Our little ones are holding their hands out to us . . . begging for us to hold them and to see them as the precious little jewels they are. All around us, people are reaching out for something. Waiting to be forgiven. Waiting to feel love. Our wives are silently waiting for us to look them in the eyes and tell them they are enough. Our husbands need to hear how grateful we are for them. In one way or another, we are holding our hands out for someone to hear our cries . . . waiting to feel complete from the love we need someone else to show us. But sometimes, those words and that love we seek, is not ever going to come. Whether from death, or pure selfishness, we may never hear or feel that love we need so desperately.
I wasn’t what Kaleeya wanted that night, but I got to give her what she needed. She needed to feel like she was safe and important to him. She craved to feel the love she had lost. I was a poor replacement for the man she needed to hold her, but Heavenly Father sent me in his place. Emmett wasn’t ever going to come back to fill that void . . . but that night, I was lucky enough to have the chance to try.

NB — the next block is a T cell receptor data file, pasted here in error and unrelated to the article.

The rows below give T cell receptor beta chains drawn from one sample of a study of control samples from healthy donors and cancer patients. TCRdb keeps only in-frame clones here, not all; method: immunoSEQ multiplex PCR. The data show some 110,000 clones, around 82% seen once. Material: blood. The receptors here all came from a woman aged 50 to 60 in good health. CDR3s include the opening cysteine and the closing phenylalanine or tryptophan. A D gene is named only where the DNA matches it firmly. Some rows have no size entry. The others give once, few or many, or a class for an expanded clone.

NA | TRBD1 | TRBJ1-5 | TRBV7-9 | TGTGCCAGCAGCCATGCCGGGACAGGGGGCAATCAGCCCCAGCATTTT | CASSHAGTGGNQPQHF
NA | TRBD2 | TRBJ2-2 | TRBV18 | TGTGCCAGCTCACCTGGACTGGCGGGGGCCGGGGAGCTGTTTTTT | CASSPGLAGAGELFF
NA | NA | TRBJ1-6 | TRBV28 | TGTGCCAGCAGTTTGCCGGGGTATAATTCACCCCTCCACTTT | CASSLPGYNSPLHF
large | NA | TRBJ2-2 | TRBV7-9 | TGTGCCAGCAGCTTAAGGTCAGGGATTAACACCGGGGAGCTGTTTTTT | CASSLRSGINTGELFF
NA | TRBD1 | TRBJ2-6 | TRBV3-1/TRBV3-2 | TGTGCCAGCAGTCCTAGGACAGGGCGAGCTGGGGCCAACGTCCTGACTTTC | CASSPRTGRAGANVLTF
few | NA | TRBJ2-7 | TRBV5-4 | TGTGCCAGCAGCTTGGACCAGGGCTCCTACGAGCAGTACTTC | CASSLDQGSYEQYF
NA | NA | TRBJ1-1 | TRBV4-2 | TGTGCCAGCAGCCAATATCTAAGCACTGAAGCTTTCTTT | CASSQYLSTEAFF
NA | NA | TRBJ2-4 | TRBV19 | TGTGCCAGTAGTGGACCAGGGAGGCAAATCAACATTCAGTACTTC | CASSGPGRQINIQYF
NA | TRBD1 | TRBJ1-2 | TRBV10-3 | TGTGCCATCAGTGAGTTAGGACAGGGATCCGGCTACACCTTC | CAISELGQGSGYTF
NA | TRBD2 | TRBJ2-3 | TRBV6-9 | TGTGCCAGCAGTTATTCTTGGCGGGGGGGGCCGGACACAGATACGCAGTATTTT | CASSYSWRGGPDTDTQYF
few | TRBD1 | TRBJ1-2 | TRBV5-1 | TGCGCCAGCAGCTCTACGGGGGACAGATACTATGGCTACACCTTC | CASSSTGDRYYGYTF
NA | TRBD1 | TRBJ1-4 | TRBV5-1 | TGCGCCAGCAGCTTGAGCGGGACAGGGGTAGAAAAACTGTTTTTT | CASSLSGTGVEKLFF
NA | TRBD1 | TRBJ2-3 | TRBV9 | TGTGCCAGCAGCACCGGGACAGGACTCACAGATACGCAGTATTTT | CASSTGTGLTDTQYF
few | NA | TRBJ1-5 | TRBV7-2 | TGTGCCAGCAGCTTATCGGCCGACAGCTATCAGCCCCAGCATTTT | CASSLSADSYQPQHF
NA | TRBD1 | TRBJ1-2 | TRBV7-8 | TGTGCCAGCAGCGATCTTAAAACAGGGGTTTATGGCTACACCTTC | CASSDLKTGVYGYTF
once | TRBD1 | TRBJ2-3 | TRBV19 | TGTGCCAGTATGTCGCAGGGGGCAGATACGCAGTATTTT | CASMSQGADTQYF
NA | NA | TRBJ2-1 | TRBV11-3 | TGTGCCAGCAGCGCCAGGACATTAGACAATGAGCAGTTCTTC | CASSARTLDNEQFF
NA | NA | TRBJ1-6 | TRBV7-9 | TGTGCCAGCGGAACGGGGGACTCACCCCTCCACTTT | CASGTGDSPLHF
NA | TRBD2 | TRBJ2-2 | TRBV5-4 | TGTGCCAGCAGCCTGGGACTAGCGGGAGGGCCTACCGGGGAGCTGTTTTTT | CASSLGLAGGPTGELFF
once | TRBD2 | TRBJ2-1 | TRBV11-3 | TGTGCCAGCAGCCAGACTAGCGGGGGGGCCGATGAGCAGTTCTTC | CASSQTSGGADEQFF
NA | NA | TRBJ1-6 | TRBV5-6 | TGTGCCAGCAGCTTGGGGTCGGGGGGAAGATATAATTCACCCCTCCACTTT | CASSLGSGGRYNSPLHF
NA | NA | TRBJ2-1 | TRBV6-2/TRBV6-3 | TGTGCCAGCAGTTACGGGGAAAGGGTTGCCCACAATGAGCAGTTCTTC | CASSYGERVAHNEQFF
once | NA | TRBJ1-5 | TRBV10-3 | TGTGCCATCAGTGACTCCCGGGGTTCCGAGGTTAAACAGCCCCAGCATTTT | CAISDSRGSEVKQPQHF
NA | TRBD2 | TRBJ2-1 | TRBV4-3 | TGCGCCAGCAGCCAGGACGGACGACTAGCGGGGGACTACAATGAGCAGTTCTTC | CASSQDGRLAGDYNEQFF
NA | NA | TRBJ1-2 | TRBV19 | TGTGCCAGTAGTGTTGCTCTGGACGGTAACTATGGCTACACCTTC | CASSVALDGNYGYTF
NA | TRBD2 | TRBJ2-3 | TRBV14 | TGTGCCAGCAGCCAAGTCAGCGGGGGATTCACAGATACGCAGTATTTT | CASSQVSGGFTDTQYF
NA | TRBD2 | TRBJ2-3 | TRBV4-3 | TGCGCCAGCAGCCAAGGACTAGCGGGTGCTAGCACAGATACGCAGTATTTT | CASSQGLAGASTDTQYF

As you look around . . . watch for the hands reaching out for you. Put down your phones and enjoy the pure excitement of sliding down the slide at the park. Put your computers away and build a block tower . . . just so you can hear them giggle when they knock it over. Next time your husband walks in that door . . . throw your arms around him and let him know how grateful you are for all that he does do for you. When your woman walks in asking if her outfit looks ugly . . . let her know how stunning she is. Look into the eyes of everyone who speaks to you . . . and less into the screens that consume your thoughts. Search for the hearts that need your time. Seek for the souls who are literally begging for someone to notice them. Like our Savior, find the one who is lost . . . and lead that person back to where he or she feels safe and loved.
Kim's story of making the blankets